Congressman Tim Congressman Tim Ryan Votes in Favor of the John R. Lewis Voting Rights Advancement Act
Washington, DC – Congressman Tim Ryan (OH-13) today voted in favor of the John R. Lewis Voting Rights Advancement Act (H.R. 4). This critical legislation would restore key protections of the Voting Rights Act of 1965 (VRA) which were gutted by the Supreme Court in the 2013 Shelby County v. Holder decision and more recently in the 2021 Brnovich v. DNC decision. Ryan is an original cosponsor of the legislation.
The bill aims to protect voters from discrimination by restoring and strengthening the protections of the VRA. The passage of H.R. 4 comes amid the most coordinated state-level effort to restrict the right to vote in generations.
“The right to vote is a cornerstone of our democracy and must be protected. Every American who is eligible deserves an equal opportunity to elect their representatives and weigh in on the issues that matter most to them. Restricting access to the ballot disproportionately affects African-Americans, Asian Americans, and Latino Americans but also elderly people and those with disabilities,” said Congressman Ryan. “Voting in elections is one of our country's most sacred freedoms, and we should do everything in our power to make it easier, not more difficult.”
For decades, the Voting Rights Act of 1965 (VRA) ensured equal access to the ballot box for Black and minority voters by requiring states and localities with a history of voter discrimination—as determined in Section 4—to obtain pre-clearance from the Department of Justice before making changes to their voting laws. However, in its infamous 2013 decision in Shelby County v. Holder, the Supreme Court’s conservative majority struck down Section 4, arguing that voter discrimination was an issue of the past and that the formula used to determine which states and localities were subject to preclearance was outdated.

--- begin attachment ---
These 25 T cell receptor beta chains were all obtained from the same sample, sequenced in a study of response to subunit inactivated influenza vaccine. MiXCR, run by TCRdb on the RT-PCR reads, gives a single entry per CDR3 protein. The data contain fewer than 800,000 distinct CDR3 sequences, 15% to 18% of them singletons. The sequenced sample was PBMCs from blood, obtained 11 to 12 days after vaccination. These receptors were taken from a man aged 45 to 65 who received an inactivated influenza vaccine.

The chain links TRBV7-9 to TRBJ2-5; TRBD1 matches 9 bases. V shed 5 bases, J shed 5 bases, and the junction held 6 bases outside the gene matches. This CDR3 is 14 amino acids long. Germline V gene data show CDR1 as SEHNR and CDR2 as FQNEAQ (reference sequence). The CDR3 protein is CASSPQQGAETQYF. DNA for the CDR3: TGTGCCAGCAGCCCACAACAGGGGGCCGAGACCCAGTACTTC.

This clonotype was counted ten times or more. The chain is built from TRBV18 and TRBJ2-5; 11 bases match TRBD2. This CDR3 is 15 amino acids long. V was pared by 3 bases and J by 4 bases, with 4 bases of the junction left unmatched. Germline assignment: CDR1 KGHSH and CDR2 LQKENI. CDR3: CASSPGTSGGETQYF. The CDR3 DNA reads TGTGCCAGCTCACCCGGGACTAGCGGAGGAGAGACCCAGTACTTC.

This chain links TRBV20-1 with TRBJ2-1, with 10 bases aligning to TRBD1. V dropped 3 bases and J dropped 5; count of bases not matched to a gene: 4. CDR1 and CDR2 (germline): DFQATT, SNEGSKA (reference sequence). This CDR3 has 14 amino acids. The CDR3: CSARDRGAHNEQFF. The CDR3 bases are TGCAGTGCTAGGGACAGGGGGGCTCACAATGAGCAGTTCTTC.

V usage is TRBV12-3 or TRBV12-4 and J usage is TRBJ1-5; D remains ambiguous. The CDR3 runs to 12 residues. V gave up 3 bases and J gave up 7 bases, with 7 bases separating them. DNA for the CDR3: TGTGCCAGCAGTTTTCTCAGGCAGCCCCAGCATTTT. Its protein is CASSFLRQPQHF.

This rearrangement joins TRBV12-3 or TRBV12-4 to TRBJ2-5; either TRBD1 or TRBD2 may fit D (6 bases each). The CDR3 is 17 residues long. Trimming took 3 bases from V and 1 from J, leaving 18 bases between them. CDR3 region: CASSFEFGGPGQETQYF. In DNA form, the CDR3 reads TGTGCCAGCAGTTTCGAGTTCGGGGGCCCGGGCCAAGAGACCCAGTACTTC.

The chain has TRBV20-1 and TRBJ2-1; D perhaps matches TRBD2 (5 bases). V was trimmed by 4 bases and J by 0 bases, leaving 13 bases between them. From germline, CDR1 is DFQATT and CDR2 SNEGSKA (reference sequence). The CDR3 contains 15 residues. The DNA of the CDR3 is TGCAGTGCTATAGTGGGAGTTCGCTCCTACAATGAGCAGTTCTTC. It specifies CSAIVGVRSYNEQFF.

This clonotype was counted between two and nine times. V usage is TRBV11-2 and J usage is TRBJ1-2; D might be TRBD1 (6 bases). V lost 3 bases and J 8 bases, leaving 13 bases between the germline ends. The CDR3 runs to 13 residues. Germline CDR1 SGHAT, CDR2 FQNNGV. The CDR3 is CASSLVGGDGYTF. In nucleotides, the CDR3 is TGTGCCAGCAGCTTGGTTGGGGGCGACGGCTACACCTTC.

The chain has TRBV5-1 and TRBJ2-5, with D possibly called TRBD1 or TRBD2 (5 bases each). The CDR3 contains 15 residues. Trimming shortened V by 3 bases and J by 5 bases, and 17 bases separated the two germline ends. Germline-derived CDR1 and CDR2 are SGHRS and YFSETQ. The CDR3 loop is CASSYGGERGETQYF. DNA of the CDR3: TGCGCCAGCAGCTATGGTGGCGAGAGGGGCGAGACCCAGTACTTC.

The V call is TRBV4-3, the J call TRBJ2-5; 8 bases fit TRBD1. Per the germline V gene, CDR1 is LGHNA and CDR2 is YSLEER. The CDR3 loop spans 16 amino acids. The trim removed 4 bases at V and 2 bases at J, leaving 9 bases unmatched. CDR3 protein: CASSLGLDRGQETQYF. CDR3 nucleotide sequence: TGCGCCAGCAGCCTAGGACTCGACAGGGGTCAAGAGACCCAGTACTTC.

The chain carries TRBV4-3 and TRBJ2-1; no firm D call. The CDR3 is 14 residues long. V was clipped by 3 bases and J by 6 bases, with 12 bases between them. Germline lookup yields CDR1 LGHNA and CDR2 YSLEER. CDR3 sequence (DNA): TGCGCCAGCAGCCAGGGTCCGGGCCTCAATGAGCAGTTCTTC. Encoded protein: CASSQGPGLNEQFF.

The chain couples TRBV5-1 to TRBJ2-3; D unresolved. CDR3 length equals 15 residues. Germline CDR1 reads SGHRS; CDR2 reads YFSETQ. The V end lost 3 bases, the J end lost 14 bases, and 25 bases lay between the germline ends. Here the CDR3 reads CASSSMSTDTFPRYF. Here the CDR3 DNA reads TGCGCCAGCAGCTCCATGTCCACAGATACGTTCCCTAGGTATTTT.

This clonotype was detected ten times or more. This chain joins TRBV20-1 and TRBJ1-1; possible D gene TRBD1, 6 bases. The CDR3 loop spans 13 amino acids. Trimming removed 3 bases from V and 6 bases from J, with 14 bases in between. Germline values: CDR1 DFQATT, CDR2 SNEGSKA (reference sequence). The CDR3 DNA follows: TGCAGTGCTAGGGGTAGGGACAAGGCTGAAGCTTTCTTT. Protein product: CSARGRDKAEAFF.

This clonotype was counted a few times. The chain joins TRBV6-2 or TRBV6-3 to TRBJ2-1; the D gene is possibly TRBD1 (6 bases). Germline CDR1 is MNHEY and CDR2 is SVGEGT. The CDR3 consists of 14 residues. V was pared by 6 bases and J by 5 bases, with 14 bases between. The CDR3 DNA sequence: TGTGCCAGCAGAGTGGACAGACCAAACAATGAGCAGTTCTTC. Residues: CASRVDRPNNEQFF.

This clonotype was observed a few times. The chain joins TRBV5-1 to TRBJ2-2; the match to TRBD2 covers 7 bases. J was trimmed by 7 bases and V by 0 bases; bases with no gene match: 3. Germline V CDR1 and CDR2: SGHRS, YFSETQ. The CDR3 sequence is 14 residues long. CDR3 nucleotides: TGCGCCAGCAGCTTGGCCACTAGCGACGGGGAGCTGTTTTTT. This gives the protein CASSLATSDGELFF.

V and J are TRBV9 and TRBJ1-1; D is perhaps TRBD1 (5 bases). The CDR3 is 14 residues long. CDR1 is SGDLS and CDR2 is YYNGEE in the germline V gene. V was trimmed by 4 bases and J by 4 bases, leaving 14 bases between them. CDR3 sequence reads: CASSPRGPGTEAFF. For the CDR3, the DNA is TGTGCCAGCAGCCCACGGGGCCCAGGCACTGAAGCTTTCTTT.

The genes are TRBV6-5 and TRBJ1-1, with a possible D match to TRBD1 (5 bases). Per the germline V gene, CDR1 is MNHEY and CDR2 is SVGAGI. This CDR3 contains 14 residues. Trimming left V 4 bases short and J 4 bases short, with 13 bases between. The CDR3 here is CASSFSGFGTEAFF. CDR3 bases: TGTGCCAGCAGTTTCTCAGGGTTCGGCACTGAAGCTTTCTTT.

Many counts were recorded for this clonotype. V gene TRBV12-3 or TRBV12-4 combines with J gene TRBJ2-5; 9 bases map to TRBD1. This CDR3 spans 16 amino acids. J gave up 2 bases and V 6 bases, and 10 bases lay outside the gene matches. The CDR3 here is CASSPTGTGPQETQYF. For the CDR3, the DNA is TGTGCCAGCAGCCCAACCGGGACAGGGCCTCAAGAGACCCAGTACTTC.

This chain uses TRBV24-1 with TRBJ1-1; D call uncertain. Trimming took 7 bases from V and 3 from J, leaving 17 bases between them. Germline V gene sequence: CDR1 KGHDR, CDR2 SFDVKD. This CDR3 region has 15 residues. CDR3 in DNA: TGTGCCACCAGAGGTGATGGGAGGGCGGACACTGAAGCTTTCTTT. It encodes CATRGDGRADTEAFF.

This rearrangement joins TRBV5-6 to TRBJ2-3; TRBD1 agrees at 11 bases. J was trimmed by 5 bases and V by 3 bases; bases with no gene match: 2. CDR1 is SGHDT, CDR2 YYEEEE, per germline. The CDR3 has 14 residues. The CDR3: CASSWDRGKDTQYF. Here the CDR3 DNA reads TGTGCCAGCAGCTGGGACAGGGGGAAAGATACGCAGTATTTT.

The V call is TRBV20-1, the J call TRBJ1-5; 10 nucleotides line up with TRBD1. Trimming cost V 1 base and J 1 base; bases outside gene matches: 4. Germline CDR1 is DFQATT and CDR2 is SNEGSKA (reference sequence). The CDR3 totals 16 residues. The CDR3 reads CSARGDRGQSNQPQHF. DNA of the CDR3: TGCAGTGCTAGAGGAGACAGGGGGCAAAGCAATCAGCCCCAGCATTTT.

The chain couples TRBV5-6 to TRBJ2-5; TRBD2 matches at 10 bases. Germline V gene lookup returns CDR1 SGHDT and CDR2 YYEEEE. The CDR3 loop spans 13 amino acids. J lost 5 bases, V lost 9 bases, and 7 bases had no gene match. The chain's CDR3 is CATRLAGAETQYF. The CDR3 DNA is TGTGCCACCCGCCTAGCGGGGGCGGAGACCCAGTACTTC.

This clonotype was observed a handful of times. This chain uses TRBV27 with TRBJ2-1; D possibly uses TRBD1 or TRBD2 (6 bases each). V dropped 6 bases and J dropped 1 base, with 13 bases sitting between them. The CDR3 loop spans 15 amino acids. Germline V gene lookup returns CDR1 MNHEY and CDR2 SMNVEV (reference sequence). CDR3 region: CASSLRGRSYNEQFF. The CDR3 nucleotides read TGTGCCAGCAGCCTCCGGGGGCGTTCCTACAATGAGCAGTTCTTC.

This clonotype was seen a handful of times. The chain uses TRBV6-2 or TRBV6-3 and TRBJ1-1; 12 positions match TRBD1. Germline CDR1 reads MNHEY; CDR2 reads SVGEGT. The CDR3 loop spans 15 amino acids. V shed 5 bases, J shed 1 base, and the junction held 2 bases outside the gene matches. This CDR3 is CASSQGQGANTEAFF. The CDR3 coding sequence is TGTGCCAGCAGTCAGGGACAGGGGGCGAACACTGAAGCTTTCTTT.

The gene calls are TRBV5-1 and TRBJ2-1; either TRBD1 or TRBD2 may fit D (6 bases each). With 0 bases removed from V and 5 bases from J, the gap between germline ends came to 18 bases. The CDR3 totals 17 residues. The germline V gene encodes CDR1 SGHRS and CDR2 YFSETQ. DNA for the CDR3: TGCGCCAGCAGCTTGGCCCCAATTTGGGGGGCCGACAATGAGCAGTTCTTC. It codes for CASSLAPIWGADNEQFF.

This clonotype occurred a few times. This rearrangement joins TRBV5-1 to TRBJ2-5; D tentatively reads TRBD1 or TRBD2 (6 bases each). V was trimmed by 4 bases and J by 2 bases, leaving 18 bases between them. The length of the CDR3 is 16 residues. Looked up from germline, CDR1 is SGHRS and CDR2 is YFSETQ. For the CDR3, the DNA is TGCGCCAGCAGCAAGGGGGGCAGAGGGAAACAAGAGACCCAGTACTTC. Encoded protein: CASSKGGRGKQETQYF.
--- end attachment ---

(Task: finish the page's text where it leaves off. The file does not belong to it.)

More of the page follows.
On July 1, 2021, in its decision in Brnovich v. DNC, the Supreme Court struck another devastating blow to the VRA, upholding Arizona’s voting laws targeting Latino and other minority voters and making it more difficult for parties to challenge racially discriminatory voting laws under Section 2.
The John R. Lewis Voting Rights Advancement Act will restore protections of the VRA gutted by the Supreme Court. It would once again prohibit states and localities with a recent history of voter discrimination from restricting the right to vote by including an updated formula for determining which states and localities are subject to federal oversight. It would also amend Section 2 of the VRA to eliminate the heightened standard for challenging voter discrimination that the Supreme Court created in its decision in Brnovich v. DNC.
A previous version of H.R. 4 passed in the House of Representatives during the 116th Congress by a vote of 228-187, but stalled in the Republican-controlled Senate. Last year, the bill was renamed the John R. Lewis Voting Rights Advancement Act to honor the legacy of civil rights icon and former Congressman John Robert Lewis who passed away on July 17, 2020.